David Lusk Gallery Sets Sail Into 2021 With New Work From Alex Lockwood
David Lusk Gallery Sets Sail Into 2021 With New Work From Alex Lockwood

"Large Black Snake," Alex Lockwood

Alex Lockwood’s 2015 solo exhibition at OZ Arts, Shake, introduced the artist to Nashville’s wider gallery-going culture. His work had been included in groups shows at Coop and the now-defunct Cumberland Gallery, and showed what he could do with texture and color. But OZ gave him an opportunity to inhabit a massive space. Shake featured works made from recycled materials: plastic bottle caps, spent shotgun shells, colorful plastic coat hangers and the rectangular plastic tabs that cinch plastic bread bags closed. Lockwood combined his materials in repetitive patterns to create colorful tapestries, big rolling balls, wearable head-covering masks, and colorful chandelier-like forms that dangled from the ceiling. Guests were encouraged to roll the balls and swing the chandeliers using attached cables. Tapestries were touched, merry-go-rounds made from plastic coat hangers were spun, and visitors of all ages were treated to one of the most interactive — and loud — gallery gatherings one can imagine in the usually hands-off, voices-hushed environment of an art-exhibiting space.  

Lockwood’s practice has expanded into curation, gallery ownership and studio landlording in the nearly six years that have passed since Shake. The artist’s Elephant Gallery, which hosts its own roster of artist studios, opened in 2017 in North Nashville, and Lockwood is now one of Nashville’s most recognized artists. His work — and his gallery — have brought a more casual and playful aesthetic to Nashville’s contemporary art scene, and it’s resonated with a larger viewership beyond the fanatics of the hardcore art audience.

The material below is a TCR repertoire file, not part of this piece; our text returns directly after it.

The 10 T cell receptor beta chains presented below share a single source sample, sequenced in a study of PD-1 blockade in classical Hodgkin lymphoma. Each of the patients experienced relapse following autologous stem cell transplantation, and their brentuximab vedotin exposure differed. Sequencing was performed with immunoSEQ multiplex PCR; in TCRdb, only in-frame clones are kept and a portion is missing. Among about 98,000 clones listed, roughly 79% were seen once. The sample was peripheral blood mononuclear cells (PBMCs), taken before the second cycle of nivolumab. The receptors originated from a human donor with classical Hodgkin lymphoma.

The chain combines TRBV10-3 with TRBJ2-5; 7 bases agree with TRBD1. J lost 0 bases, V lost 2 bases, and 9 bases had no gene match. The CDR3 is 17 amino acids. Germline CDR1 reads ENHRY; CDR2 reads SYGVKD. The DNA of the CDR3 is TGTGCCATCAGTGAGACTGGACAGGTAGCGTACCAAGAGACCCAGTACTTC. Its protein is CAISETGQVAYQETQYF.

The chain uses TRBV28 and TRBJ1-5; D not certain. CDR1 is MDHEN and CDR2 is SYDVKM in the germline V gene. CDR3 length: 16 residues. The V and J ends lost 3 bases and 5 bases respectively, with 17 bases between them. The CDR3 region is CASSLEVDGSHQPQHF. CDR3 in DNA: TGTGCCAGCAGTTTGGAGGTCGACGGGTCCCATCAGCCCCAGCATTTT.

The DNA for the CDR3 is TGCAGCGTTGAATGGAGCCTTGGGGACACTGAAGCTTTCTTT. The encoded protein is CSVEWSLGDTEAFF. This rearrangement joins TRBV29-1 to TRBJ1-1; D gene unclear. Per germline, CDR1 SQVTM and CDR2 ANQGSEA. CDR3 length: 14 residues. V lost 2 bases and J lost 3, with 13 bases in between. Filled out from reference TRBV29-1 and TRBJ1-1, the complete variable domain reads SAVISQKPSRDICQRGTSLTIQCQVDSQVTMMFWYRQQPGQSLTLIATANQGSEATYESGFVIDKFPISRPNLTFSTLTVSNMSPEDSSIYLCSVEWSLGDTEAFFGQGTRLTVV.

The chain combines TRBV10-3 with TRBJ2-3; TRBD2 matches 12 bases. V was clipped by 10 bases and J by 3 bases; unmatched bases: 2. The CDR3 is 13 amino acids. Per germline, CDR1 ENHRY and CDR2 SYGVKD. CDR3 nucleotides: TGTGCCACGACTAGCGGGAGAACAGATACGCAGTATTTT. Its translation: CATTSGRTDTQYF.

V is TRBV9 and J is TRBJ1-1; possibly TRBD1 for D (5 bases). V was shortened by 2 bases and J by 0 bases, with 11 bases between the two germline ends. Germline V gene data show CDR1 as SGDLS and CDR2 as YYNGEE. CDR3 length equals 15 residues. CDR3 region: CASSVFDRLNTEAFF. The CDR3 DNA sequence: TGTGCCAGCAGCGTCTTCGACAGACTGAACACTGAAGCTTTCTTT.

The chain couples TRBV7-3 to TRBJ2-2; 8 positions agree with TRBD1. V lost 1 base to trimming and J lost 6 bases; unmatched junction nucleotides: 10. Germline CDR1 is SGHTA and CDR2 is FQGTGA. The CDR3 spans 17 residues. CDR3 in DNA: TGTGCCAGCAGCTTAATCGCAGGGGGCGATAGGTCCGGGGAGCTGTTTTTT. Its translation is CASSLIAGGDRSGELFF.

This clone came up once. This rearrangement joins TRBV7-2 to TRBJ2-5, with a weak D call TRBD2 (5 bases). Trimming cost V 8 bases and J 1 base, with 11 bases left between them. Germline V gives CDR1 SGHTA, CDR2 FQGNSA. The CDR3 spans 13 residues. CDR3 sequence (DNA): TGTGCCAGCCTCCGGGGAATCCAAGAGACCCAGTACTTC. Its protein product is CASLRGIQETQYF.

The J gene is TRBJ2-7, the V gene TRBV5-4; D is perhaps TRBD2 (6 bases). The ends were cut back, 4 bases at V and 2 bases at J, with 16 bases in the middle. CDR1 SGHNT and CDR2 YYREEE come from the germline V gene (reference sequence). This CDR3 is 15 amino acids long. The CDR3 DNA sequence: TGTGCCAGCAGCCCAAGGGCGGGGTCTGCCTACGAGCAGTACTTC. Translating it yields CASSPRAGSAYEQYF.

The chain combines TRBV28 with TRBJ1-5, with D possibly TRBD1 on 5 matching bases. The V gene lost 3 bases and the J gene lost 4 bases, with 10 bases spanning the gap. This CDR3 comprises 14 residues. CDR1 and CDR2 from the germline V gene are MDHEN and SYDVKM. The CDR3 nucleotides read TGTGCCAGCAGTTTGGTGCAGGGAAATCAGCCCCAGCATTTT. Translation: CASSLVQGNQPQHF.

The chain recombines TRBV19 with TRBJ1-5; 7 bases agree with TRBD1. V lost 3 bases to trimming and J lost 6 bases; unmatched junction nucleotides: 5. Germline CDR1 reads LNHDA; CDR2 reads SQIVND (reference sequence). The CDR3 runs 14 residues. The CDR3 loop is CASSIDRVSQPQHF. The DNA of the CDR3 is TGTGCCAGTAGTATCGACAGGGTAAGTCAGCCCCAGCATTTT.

David Lusk Gallery Sets Sail Into 2021 With New Work From Alex Lockwood

“Nobelsportanthus,” Alex Lockwood

Much of what made Lockwood’s big solo splash so affecting can still be found in his latest exhibition, Watch for My Signals. The show opened at David Lusk Gallery’s Nashville outpost on Jan. 6. This new exhibition offers a colorful environment full of Lockwood’s plant and animal sculptures, along with a selection of banners that adopt the language of maritime signal flags. The artist is still borrowing, recycling and transforming.   

Lockwood’s art is often self-consciously silly and humorous. He curates other artists with similarly off-kilter and pop-culture-inspired aesthetics — even the colorful exterior of Elephant Gallery seems to announce itself as “Fun” rather than “Serious Art.” Lockwood’s sculptural creations continue to be informed by the detritus they’re crafted from. And while his work is totally accessible to broad audiences, it’s Lockwood’s use of recycled materials that pushes his work into more serious art conversations. Viewers don’t have to ponder the vague vastness of global warming to connect to the destructive pressure that development and consumerism have on the natural spaces and species all around them. Lockwood’s art makes viewers consider natural creatures and their habitats while simultaneously confronting them with the plastic trash that stands in for the perils of petroculture as a whole. 

All artists who work with recycled materials are part of this bigger environmental conversation, but not all of them have Lockwood’s eye for materials and his facility for transforming them. Lockwood’s best work finds him exploiting a less-than-obvious capacity in the stuff he collects before utilizing his discoveries to build structures and create textures that are perfectly matched to the qualities of his altered, manipulated materials.